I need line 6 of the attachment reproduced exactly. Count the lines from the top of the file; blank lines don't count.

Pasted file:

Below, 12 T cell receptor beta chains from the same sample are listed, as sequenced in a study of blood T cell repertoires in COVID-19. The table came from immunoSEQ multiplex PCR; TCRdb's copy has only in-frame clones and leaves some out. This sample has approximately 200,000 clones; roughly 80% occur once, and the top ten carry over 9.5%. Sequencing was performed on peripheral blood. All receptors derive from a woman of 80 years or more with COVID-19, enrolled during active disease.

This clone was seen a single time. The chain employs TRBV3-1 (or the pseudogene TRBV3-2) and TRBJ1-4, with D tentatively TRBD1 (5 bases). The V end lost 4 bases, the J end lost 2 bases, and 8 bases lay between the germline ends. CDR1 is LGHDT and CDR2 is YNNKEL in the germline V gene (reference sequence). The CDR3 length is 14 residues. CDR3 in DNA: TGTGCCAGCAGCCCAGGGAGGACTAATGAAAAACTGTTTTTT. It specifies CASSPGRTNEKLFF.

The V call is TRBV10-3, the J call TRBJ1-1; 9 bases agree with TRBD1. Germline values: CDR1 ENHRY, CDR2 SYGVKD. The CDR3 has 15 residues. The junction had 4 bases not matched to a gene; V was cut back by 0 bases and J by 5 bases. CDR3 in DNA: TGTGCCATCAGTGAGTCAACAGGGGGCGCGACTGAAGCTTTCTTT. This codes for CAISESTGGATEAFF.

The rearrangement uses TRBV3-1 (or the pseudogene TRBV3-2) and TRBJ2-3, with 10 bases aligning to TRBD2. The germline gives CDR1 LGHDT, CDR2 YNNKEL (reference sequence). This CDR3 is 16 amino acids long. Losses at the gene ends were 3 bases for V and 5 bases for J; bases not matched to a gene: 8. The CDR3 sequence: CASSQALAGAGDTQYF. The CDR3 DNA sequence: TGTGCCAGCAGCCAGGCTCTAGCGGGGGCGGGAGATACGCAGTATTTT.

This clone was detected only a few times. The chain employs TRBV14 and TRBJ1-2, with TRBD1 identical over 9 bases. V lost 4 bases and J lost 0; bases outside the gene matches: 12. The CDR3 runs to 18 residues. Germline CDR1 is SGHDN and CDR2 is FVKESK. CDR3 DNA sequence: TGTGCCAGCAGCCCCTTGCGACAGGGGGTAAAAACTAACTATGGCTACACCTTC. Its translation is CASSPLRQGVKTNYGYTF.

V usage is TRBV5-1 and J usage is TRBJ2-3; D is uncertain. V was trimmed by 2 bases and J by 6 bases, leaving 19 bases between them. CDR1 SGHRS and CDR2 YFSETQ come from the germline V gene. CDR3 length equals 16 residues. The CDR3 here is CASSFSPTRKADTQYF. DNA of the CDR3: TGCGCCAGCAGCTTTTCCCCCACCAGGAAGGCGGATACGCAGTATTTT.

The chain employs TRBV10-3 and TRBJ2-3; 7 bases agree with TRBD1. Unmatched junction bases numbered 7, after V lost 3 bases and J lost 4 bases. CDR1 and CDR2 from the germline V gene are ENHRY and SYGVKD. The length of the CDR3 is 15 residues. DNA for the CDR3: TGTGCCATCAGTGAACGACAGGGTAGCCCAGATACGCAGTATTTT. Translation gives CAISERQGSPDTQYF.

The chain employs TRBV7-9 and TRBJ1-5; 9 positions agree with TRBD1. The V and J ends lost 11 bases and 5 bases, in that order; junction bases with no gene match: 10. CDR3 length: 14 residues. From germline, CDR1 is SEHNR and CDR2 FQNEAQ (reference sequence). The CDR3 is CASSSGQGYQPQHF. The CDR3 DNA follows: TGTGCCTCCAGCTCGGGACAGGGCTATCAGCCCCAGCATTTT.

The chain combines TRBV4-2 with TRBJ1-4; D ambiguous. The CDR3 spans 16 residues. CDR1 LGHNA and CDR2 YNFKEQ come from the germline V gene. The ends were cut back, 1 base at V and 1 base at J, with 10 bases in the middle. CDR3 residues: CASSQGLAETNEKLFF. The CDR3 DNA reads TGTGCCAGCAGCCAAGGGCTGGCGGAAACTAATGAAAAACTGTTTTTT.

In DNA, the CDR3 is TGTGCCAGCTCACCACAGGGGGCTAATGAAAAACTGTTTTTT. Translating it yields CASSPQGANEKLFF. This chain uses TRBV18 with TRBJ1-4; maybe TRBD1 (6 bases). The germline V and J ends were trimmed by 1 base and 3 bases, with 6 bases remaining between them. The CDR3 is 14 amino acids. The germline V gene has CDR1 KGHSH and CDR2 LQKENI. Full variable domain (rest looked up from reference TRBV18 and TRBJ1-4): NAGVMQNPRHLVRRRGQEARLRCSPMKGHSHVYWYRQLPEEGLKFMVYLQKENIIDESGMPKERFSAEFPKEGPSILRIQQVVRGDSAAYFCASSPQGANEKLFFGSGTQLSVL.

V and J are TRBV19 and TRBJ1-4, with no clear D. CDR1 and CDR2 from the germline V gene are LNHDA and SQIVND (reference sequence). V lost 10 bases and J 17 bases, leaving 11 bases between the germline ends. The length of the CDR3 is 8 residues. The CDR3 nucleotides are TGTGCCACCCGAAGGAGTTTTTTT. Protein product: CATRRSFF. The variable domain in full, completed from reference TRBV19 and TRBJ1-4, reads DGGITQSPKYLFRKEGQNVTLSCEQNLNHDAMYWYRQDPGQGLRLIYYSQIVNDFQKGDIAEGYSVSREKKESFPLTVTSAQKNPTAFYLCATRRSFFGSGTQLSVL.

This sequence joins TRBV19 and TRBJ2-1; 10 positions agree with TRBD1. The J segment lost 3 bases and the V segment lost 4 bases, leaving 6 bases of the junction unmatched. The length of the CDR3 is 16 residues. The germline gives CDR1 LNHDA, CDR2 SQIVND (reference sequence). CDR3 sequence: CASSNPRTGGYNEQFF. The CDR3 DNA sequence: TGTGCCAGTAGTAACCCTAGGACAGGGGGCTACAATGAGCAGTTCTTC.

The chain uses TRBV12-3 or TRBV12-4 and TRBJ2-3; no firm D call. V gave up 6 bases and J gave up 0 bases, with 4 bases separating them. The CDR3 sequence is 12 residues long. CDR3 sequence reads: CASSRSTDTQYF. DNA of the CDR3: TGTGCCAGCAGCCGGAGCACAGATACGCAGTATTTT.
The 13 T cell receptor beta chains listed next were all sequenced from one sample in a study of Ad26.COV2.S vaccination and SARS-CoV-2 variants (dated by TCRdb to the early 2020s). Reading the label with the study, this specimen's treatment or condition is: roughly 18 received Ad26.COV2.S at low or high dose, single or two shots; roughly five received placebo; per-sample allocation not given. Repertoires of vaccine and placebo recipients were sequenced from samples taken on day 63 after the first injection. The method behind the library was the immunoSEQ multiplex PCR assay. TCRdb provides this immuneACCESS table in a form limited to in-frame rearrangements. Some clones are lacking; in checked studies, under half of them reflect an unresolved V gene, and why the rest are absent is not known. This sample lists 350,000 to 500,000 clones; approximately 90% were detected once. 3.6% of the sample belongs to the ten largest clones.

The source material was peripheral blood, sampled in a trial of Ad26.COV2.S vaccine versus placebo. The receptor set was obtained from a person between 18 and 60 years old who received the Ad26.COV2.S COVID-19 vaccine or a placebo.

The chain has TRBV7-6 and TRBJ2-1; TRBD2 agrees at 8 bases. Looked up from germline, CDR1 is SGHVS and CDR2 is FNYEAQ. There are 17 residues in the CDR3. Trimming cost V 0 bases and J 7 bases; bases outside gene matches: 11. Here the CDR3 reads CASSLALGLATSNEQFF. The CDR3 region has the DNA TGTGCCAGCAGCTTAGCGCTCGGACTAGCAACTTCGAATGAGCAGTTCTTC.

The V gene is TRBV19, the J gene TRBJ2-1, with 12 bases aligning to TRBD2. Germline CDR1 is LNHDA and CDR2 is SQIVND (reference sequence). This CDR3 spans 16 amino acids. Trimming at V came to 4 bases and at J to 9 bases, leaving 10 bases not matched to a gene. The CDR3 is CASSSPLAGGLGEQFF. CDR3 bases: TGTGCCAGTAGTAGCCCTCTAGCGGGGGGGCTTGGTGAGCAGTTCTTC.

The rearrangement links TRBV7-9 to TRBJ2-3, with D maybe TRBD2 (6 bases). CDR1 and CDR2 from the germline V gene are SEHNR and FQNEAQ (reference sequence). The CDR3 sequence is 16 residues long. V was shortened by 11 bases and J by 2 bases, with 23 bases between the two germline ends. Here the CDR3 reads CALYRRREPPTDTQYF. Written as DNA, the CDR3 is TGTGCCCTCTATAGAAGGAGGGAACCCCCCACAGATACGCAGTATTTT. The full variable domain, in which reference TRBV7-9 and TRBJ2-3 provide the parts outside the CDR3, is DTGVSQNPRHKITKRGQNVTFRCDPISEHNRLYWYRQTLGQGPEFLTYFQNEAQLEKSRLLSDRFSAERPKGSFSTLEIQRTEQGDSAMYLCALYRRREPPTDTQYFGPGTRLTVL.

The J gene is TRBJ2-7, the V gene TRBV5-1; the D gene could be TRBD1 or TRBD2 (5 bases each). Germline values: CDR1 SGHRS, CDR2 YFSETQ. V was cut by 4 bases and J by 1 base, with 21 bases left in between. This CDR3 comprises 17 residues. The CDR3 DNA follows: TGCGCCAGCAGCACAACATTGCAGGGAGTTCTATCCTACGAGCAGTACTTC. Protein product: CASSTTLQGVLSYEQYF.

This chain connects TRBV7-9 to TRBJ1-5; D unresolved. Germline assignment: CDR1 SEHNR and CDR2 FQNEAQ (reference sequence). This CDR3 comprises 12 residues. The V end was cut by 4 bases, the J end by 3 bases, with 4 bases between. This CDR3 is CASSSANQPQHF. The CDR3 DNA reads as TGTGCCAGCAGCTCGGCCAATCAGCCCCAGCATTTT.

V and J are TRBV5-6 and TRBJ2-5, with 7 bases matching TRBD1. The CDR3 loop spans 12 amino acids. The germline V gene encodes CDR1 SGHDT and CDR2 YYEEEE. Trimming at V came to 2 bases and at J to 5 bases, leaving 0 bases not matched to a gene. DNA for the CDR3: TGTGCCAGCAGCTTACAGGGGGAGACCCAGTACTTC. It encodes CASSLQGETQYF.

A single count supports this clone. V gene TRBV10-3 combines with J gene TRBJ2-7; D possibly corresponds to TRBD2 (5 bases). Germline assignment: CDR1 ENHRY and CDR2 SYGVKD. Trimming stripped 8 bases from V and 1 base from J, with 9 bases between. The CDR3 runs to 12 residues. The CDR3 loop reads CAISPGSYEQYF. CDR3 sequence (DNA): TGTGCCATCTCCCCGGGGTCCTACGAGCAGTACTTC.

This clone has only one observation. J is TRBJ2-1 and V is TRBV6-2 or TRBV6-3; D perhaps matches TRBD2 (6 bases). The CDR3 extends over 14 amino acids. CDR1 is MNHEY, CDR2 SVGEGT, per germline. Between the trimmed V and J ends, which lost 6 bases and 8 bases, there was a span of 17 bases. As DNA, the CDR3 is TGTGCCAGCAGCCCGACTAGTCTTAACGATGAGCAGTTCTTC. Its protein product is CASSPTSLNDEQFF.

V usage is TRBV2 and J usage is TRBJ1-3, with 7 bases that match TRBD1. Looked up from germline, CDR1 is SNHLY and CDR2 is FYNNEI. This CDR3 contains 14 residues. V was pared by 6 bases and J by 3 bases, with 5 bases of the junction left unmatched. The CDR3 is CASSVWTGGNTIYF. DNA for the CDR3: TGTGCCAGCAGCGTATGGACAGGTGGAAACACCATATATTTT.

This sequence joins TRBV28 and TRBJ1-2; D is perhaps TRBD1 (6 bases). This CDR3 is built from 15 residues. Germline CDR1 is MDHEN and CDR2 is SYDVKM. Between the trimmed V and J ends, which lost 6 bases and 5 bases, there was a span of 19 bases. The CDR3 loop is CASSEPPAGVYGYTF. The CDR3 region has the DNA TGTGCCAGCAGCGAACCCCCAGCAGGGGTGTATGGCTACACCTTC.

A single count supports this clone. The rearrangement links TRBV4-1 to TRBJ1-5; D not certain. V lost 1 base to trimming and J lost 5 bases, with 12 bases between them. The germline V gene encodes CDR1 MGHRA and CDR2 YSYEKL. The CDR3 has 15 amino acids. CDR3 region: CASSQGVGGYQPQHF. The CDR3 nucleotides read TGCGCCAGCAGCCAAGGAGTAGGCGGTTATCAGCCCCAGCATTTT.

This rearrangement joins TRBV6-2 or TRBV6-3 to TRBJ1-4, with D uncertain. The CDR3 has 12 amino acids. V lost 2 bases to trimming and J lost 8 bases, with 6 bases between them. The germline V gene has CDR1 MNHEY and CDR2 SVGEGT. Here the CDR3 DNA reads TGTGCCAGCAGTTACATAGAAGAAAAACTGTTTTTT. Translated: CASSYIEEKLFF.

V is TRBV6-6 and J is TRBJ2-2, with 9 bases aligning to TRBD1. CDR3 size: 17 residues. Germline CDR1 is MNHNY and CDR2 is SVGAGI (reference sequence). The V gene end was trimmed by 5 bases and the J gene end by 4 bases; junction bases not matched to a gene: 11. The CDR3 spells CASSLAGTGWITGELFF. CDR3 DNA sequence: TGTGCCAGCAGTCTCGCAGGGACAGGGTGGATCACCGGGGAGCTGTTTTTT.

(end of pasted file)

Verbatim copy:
V usage is TRBV5-1 and J usage is TRBJ2-3; D is uncertain. V was trimmed by 2 bases and J by 6 bases, leaving 19 bases between them. CDR1 SGHRS and CDR2 YFSETQ come from the germline V gene. CDR3 length equals 16 residues. The CDR3 here is CASSFSPTRKADTQYF. DNA of the CDR3: TGCGCCAGCAGCTTTTCCCCCACCAGGAAGGCGGATACGCAGTATTTT.